China’s voracious appetite for raw materials is pushing global commodities’ prices through the roof.This content was published on August 2, 2004 - 13:31
In parts of Europe, including Switzerland, soaring steel prices are hurting the construction industry and threatening to put some firms out of business.
China’s rapidly expanding economy is sucking in raw materials at an explosive rate. In the first six months of the year, the price of steel rocketed by 60 per cent as China overtook the United States as the world’s largest steel consumer.
“Prices started to shoot up in January,” says Arthur Schläpfer, purchasing manager at Debrunner & Acifer, Switzerland's largest steel importer. “Since then they've been rising non-stop.”
Some products used in the construction industry cost double what they did before China’s latest growth spurt. Industry specialists – long used to cyclical markets – say a rise in demand on this scale is something they haven’t seen before.
“Because of the economic slump in the 1990s there was little investment in base metal capacity,” recalls Robert Chardon, an industrial analyst at Lombard Odier Darier Hentsch & Cie (LODH).
“Now, the economic turnaround in the West and especially the rapid growth in China have dried up a lot of reserves, pushing up prices.”
To make matters worse, many American and European firms – concerned about further price hikes - have been stockpiling huge quantities of steel.
And they're not just buying girders, pipes and sheet metal, but even nails, screws and bolts.
“Many customers are filling their warehouses because they’re afraid they'll have to pay even more dearly in coming months,” Schläpfer explains.
But many European firms with shaky finances, or without the means to build up steel reserves, are already struggling to stay afloat.
“A lot of construction firms that signed contracts with their customers last year are now in serious financial trouble given the cost of the materials they need to build,” says Schläpfer.
Steel components generally make up no more than five per cent of the total price of a building. But that still translates into tens or even hundreds of thousands of francs.
The price hike has had its most dramatic consequences in glass and steel construction, and for many civil engineering works such as bridges.
In addition to construction, the steel crisis has hit various other sectors of the economy, including machinery. Even Europe’s central banks have started to feel the pinch.
Euro coins, which are based on steel, have started to run short over the past few weeks because the steel cannot be found to keep the mints producing at full capacity.
In June, Germany's central bank announced that the planned release of one billion new coins would be delayed.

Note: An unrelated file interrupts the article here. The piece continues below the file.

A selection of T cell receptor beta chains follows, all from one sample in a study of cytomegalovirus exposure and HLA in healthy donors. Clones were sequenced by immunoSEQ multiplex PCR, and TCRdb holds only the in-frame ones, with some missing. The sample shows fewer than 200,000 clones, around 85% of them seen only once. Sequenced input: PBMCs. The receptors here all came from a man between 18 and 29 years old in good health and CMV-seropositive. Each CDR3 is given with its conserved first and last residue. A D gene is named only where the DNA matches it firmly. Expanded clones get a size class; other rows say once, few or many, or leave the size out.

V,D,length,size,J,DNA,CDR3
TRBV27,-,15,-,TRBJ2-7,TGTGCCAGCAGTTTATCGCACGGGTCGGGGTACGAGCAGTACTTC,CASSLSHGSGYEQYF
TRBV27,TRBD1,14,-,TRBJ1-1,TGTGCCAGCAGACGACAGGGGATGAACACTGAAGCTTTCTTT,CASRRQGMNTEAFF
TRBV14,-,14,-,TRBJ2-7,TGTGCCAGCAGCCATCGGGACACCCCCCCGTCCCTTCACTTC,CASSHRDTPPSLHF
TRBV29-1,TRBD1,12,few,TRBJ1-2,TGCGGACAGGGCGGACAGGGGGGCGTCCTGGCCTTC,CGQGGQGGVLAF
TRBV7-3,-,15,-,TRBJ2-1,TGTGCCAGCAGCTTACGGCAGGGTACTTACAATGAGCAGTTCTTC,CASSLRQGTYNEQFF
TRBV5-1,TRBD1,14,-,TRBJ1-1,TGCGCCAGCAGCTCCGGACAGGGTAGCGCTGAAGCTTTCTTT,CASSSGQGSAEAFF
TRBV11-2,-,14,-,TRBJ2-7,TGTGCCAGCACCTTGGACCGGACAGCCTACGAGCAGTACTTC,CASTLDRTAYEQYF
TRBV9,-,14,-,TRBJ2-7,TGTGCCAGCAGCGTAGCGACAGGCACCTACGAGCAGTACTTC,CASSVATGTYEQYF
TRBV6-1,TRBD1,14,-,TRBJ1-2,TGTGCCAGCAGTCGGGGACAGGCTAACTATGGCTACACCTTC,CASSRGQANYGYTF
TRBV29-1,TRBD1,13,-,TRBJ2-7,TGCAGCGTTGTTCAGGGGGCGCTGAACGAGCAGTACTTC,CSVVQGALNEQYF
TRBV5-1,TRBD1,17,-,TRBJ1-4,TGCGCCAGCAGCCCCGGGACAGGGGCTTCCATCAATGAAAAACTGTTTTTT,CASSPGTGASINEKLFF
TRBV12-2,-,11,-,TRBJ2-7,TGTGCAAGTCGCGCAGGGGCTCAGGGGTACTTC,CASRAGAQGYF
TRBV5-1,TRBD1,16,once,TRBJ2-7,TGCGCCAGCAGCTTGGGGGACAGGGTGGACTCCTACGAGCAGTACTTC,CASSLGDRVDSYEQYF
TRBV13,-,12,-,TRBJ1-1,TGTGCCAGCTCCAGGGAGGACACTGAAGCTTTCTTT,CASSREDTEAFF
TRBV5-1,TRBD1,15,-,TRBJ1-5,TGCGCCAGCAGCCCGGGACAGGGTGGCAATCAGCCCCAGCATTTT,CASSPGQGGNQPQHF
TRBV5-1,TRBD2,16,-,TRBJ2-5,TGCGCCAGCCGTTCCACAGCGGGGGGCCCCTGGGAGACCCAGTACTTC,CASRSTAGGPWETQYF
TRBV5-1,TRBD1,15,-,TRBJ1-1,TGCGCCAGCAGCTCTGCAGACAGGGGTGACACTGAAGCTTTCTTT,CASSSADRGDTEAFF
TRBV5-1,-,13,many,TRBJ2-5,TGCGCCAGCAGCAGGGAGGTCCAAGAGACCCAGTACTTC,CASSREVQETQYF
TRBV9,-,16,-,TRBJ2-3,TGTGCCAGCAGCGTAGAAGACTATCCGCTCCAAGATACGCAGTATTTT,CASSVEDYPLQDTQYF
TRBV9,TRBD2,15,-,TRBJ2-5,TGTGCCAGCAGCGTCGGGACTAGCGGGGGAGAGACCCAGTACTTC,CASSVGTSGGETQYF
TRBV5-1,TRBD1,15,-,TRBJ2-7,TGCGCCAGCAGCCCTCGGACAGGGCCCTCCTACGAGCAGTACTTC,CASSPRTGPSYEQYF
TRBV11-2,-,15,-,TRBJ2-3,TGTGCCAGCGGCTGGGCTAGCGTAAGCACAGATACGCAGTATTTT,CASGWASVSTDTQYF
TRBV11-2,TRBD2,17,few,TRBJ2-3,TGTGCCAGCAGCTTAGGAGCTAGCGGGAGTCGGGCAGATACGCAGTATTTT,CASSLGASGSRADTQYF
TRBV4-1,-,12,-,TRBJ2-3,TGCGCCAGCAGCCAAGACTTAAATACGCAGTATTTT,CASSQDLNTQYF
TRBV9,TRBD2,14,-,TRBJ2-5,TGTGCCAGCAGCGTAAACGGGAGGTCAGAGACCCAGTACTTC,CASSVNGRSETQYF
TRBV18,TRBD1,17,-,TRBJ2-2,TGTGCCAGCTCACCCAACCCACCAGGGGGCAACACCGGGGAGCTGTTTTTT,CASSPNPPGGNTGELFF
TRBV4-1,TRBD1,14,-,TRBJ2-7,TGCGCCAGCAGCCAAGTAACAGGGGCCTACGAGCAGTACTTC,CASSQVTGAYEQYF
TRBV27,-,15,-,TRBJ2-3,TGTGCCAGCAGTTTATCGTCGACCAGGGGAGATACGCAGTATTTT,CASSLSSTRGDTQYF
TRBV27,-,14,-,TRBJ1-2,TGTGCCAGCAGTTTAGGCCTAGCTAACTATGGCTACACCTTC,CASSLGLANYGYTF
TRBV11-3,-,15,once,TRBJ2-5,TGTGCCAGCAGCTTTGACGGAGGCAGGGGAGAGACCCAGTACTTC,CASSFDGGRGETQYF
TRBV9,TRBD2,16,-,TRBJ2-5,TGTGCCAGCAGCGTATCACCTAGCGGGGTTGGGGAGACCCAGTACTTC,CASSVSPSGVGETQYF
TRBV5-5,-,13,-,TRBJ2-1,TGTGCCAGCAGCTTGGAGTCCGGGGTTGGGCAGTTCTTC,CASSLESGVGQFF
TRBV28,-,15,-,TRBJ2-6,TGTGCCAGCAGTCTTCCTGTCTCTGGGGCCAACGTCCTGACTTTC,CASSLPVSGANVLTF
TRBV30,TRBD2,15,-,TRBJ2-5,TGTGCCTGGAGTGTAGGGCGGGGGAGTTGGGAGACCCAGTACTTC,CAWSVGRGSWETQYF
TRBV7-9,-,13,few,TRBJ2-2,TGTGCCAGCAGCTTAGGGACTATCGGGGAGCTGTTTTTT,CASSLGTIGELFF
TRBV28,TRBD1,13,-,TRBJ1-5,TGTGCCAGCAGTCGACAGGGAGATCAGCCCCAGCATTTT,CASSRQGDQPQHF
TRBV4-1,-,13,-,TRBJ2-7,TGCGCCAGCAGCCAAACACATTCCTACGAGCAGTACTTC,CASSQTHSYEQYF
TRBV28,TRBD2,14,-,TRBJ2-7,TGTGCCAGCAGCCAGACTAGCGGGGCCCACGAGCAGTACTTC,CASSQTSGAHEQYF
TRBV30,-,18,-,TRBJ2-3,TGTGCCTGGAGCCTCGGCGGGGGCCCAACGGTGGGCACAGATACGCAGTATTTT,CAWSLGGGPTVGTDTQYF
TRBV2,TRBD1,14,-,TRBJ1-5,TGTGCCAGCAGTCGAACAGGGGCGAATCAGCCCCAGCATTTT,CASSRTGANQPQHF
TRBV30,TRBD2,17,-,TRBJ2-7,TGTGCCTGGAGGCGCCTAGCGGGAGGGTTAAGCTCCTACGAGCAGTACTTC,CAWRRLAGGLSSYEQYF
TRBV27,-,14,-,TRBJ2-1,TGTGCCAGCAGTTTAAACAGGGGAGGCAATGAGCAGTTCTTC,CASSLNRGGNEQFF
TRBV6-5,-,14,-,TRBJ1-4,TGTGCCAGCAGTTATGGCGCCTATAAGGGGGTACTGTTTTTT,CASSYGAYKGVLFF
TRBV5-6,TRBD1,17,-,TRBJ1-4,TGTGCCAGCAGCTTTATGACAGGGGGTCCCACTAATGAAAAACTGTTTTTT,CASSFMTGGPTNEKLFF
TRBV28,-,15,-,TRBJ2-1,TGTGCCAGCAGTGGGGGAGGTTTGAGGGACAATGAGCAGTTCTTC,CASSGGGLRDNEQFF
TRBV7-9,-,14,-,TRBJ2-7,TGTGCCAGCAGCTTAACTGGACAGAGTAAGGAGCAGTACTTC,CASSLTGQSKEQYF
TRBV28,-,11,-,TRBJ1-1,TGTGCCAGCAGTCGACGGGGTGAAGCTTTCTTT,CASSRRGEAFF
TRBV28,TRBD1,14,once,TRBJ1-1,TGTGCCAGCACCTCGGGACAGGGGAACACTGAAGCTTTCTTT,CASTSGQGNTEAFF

The Swiss National Bank, by contrast, has avoided similar problems since Swiss coins contain mostly copper and nickel, and prices for those have risen more slowly.
Experts say that after, two decades of economic reform, China is having a deepening impact on the world economy, which goes beyond simply being able to produce goods more cheaply than most other countries.
China currently accounts for four per cent of the world economy. But its spectacular growth is destabilising certain commodity markets - Chinese steel consumption, for example, now absorbs 25 per cent of global production, more than the United States.
“Pressure from China is also starting to affect precious metals, like silver, gold and platinum,” warns Robert Chardon. “And its impact on oil prices is far from insignificant.”
Over the past two months the Chinese authorities have applied the brakes in an effort to prevent the economy from overheating and to keep inflation under control. The impact so far is seen as limited and likely to be short-lived.
“The monetary measures taken to raise interest rates and tighten credit will do little to curb the growth of a full-throttle economy like China's,” says Robert Chardon.
The weak dollar is helping to undermine the authorities’ efforts, since oil and other raw materials tend to be priced in the American currency.
“For the next few years, China may no longer see double-digit growth,” predicts Chardon. “But the pace will still be very close to ten per cent.”
swissinfo, Armando Mombelli
The price of steel has risen by 60% since the start of 2004.
Nickel now costs more than double what it did at the beginning of 2003.
During the same period, the price of copper has risen 75%.
China accounts for 4% of the world's economy.
Last year, the country accounted for 16% of global economic growth.
At the moment, China consumes up to 20-30% of the global production of certain raw materials, including steel.
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